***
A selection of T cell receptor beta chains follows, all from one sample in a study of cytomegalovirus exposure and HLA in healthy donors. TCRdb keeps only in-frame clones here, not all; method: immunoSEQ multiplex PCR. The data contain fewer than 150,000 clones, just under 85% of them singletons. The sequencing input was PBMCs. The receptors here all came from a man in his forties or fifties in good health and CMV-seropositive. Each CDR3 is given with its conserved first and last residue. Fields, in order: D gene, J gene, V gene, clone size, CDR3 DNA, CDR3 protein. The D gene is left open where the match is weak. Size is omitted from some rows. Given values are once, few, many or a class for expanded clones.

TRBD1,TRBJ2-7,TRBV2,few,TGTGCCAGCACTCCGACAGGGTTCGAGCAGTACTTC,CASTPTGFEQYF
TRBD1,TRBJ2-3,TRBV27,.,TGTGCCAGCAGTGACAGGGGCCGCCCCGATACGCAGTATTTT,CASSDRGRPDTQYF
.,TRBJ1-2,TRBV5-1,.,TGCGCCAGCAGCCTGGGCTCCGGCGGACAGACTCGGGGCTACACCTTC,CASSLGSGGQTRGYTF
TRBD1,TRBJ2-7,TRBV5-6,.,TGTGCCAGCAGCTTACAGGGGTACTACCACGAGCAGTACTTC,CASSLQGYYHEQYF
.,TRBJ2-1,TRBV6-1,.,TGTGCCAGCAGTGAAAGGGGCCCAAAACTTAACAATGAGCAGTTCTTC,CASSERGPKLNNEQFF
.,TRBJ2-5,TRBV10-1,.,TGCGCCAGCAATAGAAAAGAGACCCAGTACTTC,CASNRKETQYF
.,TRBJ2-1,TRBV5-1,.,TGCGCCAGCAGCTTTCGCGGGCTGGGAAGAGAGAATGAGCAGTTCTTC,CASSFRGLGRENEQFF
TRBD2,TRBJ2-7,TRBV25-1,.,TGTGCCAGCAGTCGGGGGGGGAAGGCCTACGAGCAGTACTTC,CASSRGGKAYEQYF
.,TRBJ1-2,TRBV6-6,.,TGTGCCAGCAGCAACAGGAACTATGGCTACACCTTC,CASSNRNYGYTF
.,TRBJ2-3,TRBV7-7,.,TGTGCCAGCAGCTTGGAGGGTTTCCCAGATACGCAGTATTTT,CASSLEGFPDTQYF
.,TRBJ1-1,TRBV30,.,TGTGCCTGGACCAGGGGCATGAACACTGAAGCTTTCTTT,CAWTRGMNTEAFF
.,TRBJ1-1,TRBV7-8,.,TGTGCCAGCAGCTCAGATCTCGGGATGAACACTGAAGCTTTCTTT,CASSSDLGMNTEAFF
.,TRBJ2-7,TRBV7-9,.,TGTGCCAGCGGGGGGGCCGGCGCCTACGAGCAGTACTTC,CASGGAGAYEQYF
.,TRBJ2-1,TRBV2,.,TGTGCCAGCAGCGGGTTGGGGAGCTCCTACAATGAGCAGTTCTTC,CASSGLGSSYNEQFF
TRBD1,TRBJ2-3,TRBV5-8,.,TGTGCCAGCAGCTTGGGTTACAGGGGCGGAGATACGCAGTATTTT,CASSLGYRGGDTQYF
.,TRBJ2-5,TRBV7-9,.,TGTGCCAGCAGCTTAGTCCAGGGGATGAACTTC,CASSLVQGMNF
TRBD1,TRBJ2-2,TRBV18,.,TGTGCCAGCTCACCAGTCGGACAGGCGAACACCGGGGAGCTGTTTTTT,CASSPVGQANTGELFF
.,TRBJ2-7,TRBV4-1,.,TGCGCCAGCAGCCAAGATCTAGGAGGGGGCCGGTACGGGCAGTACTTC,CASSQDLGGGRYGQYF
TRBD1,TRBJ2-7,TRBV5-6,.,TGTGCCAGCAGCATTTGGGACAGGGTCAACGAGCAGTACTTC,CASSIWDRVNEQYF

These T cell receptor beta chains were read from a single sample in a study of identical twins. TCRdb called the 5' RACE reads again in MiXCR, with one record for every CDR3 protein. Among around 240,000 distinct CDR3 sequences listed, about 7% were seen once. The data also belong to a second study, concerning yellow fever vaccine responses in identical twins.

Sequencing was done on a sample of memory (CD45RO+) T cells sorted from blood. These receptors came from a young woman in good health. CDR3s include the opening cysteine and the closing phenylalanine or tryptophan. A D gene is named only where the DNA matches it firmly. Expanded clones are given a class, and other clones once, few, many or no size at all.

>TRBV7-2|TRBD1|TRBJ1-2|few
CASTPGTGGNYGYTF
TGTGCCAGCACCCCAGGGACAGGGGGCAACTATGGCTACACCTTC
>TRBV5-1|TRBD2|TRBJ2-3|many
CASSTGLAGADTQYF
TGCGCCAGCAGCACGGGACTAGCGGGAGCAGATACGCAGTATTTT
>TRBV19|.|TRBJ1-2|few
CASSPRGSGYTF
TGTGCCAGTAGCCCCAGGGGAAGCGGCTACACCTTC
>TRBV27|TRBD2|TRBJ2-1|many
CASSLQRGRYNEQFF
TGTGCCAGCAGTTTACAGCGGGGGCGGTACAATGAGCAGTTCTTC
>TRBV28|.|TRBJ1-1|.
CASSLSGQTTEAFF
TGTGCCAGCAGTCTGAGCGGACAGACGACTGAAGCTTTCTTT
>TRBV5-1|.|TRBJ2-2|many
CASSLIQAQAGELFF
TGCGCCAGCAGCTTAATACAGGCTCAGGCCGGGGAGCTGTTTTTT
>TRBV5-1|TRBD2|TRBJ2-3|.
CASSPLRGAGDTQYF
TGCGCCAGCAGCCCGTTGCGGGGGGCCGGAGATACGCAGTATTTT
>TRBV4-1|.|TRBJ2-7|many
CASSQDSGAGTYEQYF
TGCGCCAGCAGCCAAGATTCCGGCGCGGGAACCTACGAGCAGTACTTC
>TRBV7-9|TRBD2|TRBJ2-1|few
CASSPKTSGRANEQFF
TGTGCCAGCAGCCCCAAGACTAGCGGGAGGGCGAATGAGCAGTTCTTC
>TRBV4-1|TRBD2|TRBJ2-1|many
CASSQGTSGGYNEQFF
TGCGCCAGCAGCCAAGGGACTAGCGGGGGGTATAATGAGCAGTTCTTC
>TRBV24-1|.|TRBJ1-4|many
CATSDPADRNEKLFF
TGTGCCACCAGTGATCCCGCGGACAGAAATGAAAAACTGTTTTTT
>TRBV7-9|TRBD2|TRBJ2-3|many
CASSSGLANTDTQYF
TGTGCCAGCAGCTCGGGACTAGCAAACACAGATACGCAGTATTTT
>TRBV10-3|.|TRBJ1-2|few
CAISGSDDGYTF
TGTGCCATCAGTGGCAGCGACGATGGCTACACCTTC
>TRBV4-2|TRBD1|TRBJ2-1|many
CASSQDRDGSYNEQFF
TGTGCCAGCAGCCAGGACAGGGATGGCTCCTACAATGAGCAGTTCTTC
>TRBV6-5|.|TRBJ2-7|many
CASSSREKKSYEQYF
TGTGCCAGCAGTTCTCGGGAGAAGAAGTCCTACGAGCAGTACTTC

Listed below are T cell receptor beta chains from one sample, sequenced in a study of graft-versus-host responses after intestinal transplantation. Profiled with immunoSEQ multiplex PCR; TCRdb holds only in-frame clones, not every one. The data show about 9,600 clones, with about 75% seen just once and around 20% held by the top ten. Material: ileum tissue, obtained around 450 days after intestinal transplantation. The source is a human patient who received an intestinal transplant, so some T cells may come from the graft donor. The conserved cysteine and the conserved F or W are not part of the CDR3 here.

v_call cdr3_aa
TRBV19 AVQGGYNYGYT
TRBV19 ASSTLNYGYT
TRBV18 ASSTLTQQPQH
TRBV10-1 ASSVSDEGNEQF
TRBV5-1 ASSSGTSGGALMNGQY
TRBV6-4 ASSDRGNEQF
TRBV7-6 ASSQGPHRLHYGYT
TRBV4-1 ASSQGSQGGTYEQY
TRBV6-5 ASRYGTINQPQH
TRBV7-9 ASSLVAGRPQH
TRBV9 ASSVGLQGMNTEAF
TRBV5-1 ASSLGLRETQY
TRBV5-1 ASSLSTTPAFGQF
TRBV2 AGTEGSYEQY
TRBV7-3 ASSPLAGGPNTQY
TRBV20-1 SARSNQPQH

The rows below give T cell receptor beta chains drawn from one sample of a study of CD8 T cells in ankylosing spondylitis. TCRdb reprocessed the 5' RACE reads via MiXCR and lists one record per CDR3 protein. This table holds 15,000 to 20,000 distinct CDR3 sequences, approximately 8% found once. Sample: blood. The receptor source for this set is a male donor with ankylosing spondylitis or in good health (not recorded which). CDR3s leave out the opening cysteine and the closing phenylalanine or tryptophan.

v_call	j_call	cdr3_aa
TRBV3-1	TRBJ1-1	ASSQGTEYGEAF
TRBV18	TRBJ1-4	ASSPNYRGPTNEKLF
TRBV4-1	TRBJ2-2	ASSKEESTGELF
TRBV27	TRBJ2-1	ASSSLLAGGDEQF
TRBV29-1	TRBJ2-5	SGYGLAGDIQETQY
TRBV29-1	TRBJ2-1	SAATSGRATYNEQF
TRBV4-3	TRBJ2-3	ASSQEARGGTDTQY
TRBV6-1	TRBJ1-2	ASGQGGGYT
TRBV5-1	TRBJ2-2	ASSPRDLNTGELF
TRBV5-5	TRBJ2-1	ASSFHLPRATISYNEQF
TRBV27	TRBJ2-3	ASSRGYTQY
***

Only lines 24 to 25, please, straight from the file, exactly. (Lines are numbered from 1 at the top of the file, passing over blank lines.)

CASTPGTGGNYGYTF
TGTGCCAGCACCCCAGGGACAGGGGGCAACTATGGCTACACCTTC